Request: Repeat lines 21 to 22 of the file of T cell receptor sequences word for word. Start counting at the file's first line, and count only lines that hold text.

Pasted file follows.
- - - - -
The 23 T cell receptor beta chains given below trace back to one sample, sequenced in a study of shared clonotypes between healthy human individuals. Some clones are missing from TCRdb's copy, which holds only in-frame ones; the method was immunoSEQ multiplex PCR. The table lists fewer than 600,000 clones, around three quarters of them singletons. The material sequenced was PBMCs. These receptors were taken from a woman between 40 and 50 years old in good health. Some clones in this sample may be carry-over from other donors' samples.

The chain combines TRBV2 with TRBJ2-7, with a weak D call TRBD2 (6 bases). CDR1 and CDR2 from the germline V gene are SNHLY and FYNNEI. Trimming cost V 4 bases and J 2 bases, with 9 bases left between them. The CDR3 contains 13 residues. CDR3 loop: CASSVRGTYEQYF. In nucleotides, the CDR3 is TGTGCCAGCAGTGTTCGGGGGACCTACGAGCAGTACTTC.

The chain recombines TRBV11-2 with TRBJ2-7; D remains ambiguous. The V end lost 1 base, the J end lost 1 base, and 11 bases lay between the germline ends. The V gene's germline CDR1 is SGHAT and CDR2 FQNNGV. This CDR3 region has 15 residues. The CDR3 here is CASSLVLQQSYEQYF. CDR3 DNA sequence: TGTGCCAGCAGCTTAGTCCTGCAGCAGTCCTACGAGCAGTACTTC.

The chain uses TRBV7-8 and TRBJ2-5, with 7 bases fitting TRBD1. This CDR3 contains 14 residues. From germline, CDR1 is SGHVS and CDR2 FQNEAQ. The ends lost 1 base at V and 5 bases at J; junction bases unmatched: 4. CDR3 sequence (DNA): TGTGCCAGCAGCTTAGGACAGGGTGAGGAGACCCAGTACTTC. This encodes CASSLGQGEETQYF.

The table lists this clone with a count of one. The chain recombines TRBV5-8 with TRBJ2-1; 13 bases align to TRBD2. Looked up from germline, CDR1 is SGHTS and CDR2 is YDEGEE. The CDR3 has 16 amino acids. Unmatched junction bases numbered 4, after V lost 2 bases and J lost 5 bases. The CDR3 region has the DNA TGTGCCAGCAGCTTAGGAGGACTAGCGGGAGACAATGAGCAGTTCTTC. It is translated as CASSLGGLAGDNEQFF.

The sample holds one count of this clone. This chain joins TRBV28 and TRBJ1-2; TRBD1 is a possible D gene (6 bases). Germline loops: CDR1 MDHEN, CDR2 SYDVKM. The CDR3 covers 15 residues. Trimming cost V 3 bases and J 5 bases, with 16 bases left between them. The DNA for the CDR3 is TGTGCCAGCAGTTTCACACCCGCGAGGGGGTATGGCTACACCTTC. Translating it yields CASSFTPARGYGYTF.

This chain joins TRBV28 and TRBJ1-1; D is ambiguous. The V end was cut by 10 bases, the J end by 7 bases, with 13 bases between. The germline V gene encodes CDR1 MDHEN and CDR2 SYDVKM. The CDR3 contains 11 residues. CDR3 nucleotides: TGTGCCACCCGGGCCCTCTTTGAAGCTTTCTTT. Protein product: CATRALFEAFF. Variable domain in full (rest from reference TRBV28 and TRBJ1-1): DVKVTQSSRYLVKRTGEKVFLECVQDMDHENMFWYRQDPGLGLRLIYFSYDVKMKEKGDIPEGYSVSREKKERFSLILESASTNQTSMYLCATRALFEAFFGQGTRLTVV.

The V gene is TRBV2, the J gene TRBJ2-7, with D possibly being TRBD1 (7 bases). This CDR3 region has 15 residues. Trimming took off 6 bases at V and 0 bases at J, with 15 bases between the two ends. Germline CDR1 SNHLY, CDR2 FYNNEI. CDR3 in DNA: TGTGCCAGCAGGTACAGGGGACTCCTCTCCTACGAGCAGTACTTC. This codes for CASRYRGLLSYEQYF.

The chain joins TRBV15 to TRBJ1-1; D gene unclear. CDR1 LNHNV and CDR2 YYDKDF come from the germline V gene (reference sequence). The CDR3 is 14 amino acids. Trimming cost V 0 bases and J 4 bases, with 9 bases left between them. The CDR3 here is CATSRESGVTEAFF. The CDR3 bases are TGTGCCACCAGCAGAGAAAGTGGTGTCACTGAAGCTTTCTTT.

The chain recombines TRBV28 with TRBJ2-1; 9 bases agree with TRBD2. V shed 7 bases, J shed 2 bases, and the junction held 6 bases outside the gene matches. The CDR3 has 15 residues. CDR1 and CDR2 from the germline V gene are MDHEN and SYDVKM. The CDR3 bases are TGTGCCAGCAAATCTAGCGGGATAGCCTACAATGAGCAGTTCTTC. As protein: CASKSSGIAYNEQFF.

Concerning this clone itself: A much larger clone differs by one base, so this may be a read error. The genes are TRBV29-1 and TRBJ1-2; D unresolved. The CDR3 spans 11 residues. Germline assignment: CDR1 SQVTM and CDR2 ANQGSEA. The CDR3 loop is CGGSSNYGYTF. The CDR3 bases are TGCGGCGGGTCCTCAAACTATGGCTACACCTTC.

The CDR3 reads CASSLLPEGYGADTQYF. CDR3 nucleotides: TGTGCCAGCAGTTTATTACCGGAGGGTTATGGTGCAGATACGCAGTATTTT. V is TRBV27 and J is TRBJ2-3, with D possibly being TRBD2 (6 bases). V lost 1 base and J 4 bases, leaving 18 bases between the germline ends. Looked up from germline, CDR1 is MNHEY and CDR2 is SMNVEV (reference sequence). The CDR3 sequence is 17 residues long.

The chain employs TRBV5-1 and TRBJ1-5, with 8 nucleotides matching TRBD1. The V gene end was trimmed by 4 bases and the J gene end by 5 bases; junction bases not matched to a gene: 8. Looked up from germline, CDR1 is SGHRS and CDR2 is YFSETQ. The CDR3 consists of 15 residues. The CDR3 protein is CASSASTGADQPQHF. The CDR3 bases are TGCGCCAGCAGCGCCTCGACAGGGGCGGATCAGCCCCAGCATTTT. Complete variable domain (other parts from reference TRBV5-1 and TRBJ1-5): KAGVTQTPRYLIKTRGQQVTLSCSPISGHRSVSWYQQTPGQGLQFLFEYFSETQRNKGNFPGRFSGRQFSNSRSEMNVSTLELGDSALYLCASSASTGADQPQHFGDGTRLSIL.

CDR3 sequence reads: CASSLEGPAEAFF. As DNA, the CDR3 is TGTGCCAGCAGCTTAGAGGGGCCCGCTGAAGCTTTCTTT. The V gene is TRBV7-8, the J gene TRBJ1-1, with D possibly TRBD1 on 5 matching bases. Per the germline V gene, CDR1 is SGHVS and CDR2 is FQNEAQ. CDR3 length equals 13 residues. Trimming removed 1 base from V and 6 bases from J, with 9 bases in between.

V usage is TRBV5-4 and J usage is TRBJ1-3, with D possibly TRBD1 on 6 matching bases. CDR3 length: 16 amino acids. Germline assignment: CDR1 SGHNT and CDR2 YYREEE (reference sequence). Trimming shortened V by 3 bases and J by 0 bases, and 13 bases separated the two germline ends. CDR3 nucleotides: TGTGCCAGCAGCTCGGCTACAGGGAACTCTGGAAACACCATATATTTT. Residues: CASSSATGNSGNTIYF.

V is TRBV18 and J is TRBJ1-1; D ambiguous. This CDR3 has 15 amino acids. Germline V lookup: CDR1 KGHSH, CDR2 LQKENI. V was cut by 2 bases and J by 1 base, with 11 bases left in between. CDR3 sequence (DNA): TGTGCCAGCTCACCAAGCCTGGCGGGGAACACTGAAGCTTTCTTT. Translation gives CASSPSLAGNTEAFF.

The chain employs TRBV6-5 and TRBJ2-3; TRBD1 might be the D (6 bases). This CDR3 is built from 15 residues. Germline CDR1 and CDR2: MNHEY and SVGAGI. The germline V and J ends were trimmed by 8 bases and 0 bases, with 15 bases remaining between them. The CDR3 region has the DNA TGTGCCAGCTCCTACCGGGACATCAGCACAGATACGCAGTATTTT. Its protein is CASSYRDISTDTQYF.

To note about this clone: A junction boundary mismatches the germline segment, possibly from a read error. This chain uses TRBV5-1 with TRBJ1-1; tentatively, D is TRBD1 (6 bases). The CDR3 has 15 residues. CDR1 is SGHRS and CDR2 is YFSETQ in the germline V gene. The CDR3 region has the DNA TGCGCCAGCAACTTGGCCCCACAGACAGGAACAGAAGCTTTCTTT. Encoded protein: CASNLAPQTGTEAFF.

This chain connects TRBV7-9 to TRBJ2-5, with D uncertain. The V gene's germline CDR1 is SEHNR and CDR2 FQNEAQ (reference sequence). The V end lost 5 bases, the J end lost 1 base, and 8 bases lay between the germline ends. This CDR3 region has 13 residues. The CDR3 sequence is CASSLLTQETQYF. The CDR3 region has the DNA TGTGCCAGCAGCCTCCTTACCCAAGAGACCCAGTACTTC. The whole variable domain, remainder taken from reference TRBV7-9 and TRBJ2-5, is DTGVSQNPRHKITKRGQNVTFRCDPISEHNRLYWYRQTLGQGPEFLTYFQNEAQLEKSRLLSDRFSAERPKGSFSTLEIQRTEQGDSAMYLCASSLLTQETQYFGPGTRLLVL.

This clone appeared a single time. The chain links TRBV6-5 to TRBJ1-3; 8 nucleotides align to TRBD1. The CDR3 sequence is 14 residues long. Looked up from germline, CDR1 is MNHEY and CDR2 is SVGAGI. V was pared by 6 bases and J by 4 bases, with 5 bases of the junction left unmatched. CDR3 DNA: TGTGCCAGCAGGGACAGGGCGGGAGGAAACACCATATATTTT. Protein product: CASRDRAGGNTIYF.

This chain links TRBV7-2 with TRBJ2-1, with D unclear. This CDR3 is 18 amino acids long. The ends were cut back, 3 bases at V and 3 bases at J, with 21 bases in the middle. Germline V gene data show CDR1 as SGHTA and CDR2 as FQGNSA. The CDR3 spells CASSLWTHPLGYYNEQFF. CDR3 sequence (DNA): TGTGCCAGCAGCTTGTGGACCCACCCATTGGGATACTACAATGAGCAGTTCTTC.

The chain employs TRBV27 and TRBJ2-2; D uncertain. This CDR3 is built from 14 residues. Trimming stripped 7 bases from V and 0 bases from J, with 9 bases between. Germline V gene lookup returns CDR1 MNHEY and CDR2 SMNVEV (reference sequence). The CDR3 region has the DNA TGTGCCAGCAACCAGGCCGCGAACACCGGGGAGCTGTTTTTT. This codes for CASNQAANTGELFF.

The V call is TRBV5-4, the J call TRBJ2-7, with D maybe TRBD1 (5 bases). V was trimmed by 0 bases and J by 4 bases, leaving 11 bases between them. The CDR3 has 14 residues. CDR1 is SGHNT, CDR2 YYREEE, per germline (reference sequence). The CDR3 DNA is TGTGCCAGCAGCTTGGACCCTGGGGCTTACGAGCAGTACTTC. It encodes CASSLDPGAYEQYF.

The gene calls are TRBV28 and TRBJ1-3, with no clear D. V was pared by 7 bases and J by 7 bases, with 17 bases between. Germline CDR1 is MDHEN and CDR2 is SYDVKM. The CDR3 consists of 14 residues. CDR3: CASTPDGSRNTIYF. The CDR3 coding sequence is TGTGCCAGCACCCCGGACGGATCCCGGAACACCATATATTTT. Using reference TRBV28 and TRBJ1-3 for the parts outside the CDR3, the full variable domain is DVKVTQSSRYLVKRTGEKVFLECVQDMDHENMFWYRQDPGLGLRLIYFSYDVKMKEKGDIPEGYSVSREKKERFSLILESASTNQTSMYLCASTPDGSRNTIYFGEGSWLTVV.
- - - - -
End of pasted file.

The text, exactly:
This chain links TRBV7-2 with TRBJ2-1, with D unclear. This CDR3 is 18 amino acids long. The ends were cut back, 3 bases at V and 3 bases at J, with 21 bases in the middle. Germline V gene data show CDR1 as SGHTA and CDR2 as FQGNSA. The CDR3 spells CASSLWTHPLGYYNEQFF. CDR3 sequence (DNA): TGTGCCAGCAGCTTGTGGACCCACCCATTGGGATACTACAATGAGCAGTTCTTC.

The chain employs TRBV27 and TRBJ2-2; D uncertain. This CDR3 is built from 14 residues. Trimming stripped 7 bases from V and 0 bases from J, with 9 bases between. Germline V gene lookup returns CDR1 MNHEY and CDR2 SMNVEV (reference sequence). The CDR3 region has the DNA TGTGCCAGCAACCAGGCCGCGAACACCGGGGAGCTGTTTTTT. This codes for CASNQAANTGELFF.